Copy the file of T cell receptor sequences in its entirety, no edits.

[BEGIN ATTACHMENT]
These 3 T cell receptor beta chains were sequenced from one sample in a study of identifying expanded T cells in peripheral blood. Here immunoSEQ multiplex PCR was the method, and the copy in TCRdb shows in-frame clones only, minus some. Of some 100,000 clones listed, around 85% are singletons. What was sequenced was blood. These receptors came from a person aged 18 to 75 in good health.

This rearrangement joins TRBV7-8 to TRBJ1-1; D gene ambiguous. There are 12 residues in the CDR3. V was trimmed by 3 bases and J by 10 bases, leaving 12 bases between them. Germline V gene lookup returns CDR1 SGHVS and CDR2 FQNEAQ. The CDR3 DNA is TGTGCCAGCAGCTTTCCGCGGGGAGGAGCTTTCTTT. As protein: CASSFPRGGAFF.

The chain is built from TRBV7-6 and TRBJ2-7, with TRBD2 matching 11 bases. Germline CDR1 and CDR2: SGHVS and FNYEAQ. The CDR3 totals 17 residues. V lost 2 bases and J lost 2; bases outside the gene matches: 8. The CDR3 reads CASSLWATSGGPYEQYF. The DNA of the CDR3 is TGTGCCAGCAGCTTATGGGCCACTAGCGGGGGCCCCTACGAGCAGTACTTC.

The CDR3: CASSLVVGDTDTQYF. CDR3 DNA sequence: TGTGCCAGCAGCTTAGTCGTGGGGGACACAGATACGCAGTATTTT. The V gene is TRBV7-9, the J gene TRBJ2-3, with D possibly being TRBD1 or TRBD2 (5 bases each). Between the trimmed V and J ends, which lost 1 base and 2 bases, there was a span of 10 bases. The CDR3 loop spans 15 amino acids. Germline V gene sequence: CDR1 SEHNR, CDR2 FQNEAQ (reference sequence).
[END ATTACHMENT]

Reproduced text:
These 3 T cell receptor beta chains were sequenced from one sample in a study of identifying expanded T cells in peripheral blood. Here immunoSEQ multiplex PCR was the method, and the copy in TCRdb shows in-frame clones only, minus some. Of some 100,000 clones listed, around 85% are singletons. What was sequenced was blood. These receptors came from a person aged 18 to 75 in good health.

This rearrangement joins TRBV7-8 to TRBJ1-1; D gene ambiguous. There are 12 residues in the CDR3. V was trimmed by 3 bases and J by 10 bases, leaving 12 bases between them. Germline V gene lookup returns CDR1 SGHVS and CDR2 FQNEAQ. The CDR3 DNA is TGTGCCAGCAGCTTTCCGCGGGGAGGAGCTTTCTTT. As protein: CASSFPRGGAFF.

The chain is built from TRBV7-6 and TRBJ2-7, with TRBD2 matching 11 bases. Germline CDR1 and CDR2: SGHVS and FNYEAQ. The CDR3 totals 17 residues. V lost 2 bases and J lost 2; bases outside the gene matches: 8. The CDR3 reads CASSLWATSGGPYEQYF. The DNA of the CDR3 is TGTGCCAGCAGCTTATGGGCCACTAGCGGGGGCCCCTACGAGCAGTACTTC.

The CDR3: CASSLVVGDTDTQYF. CDR3 DNA sequence: TGTGCCAGCAGCTTAGTCGTGGGGGACACAGATACGCAGTATTTT. The V gene is TRBV7-9, the J gene TRBJ2-3, with D possibly being TRBD1 or TRBD2 (5 bases each). Between the trimmed V and J ends, which lost 1 base and 2 bases, there was a span of 10 bases. The CDR3 loop spans 15 amino acids. Germline V gene sequence: CDR1 SEHNR, CDR2 FQNEAQ (reference sequence).